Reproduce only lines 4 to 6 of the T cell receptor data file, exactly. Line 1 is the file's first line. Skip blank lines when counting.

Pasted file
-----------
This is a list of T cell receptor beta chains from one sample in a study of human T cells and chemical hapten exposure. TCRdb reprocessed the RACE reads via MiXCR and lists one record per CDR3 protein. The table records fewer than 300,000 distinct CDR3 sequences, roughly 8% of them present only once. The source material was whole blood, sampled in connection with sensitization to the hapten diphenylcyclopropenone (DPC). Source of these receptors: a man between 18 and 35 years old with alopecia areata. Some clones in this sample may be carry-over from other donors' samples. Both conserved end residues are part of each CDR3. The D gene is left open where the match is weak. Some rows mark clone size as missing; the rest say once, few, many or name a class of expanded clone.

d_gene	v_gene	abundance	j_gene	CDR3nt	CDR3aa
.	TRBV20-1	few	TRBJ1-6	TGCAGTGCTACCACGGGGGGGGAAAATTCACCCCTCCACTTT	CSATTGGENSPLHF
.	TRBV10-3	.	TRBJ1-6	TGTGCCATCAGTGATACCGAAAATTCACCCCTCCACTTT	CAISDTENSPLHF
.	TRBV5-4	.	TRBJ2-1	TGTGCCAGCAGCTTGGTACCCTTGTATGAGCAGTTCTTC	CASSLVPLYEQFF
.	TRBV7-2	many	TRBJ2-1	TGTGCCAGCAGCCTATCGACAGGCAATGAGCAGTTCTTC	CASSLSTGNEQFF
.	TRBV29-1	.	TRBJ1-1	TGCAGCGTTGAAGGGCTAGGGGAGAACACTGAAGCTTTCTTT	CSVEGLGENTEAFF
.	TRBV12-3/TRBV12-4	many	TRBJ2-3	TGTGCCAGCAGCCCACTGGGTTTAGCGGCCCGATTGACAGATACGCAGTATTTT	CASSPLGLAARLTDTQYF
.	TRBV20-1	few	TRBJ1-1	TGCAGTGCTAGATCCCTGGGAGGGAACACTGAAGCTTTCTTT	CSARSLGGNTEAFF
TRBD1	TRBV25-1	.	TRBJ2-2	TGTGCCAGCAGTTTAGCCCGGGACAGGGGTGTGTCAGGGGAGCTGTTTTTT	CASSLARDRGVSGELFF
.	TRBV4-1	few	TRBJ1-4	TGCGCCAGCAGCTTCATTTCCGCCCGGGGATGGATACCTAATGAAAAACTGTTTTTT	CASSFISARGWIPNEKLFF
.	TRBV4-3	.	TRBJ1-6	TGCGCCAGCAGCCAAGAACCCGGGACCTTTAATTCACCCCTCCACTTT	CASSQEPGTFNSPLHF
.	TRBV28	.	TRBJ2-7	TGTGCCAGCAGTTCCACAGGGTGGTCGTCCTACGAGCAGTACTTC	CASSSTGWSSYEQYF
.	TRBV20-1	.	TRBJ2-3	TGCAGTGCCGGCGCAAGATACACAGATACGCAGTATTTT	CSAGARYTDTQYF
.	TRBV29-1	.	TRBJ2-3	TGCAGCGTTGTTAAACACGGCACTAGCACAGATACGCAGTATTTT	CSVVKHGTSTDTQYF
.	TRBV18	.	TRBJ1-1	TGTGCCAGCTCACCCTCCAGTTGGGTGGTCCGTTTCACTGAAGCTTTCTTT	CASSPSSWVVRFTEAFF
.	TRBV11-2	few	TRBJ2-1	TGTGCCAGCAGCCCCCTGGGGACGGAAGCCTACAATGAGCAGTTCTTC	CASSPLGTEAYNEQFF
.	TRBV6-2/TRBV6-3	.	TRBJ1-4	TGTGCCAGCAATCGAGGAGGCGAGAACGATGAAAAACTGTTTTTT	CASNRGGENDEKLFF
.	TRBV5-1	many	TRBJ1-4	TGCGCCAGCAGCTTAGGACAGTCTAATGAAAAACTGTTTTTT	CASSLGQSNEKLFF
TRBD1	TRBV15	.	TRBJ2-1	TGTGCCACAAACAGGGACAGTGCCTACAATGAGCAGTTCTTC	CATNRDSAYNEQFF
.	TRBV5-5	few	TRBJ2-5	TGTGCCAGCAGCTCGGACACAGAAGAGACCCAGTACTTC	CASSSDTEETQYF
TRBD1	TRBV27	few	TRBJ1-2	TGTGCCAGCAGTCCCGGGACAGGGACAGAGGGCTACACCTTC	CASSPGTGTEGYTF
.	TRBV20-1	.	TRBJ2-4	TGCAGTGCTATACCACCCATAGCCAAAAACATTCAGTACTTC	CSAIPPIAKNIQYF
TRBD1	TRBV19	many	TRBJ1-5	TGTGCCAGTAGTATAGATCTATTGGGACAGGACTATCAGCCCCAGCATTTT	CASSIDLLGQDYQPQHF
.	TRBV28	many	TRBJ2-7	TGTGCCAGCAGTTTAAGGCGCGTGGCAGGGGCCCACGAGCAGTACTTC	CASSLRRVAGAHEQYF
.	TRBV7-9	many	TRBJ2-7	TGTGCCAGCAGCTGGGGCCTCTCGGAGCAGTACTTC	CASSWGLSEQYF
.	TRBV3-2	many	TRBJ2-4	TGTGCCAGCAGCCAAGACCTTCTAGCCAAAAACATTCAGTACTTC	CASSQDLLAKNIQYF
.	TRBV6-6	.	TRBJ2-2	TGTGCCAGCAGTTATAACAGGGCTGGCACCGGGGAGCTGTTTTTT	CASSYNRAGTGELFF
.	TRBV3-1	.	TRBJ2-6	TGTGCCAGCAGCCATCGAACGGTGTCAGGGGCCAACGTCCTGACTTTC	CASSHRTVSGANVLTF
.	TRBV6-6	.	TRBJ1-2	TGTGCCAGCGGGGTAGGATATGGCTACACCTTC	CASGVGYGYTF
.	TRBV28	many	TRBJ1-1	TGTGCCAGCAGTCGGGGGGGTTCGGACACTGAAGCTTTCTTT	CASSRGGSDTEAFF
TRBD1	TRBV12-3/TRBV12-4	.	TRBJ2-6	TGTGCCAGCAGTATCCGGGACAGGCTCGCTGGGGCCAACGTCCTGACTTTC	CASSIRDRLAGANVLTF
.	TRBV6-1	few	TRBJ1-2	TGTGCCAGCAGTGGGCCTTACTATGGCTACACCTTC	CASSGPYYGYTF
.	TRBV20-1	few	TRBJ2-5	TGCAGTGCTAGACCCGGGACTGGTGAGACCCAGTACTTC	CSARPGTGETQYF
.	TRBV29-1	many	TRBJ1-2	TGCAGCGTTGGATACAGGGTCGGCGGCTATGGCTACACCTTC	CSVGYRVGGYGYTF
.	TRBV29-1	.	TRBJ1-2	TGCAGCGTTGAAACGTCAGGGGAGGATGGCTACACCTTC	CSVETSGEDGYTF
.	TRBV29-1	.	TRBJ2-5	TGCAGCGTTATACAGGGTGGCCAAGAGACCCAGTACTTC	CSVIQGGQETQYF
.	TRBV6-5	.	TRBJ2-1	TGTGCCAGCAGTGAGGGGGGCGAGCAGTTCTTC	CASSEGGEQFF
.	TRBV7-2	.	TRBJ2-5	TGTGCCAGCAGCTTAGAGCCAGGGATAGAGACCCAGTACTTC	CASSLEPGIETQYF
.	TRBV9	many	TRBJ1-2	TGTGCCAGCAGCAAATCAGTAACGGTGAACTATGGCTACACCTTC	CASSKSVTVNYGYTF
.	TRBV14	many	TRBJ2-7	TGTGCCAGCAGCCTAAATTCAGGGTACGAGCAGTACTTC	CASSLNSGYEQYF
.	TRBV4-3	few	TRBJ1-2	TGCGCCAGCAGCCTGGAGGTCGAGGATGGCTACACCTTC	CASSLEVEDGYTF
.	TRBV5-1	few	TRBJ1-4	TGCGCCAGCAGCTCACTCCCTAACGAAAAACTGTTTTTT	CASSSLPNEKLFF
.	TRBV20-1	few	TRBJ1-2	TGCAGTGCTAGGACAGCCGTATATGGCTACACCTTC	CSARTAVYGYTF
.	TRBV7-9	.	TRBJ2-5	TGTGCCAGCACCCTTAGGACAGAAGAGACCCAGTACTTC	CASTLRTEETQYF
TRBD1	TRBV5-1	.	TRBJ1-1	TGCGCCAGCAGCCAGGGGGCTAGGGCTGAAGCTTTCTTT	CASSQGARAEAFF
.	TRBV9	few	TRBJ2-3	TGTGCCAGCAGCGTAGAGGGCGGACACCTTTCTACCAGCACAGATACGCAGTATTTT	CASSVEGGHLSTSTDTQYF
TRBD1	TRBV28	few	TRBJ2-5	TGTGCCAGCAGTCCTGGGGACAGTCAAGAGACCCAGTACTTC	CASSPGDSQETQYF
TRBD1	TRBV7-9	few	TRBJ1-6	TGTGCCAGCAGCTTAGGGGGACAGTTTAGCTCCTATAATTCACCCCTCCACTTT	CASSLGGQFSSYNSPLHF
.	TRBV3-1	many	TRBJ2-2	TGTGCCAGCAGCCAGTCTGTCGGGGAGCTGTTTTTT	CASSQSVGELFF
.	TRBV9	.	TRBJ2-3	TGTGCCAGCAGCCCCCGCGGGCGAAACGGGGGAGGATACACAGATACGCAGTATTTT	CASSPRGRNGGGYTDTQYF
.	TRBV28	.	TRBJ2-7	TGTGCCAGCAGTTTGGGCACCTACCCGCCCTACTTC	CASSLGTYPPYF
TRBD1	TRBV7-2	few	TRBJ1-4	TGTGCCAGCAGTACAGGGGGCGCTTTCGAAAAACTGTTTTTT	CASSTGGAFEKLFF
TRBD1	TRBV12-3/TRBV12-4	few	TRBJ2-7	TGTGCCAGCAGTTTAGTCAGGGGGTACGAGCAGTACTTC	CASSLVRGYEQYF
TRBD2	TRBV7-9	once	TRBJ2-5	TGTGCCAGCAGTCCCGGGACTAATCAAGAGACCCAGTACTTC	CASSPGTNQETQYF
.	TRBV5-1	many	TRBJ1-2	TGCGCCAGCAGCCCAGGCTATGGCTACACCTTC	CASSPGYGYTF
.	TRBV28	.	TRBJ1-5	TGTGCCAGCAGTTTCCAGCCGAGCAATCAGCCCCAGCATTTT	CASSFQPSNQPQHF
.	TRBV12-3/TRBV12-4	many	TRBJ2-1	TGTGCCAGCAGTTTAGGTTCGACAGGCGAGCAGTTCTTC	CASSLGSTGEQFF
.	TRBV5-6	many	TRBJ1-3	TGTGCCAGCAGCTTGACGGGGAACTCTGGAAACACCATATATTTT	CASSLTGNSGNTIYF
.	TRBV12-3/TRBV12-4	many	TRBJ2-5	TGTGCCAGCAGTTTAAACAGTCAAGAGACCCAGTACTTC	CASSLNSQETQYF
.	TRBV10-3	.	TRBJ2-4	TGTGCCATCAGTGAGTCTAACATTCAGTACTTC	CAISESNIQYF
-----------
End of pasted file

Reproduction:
.	TRBV10-3	.	TRBJ1-6	TGTGCCATCAGTGATACCGAAAATTCACCCCTCCACTTT	CAISDTENSPLHF
.	TRBV5-4	.	TRBJ2-1	TGTGCCAGCAGCTTGGTACCCTTGTATGAGCAGTTCTTC	CASSLVPLYEQFF
.	TRBV7-2	many	TRBJ2-1	TGTGCCAGCAGCCTATCGACAGGCAATGAGCAGTTCTTC	CASSLSTGNEQFF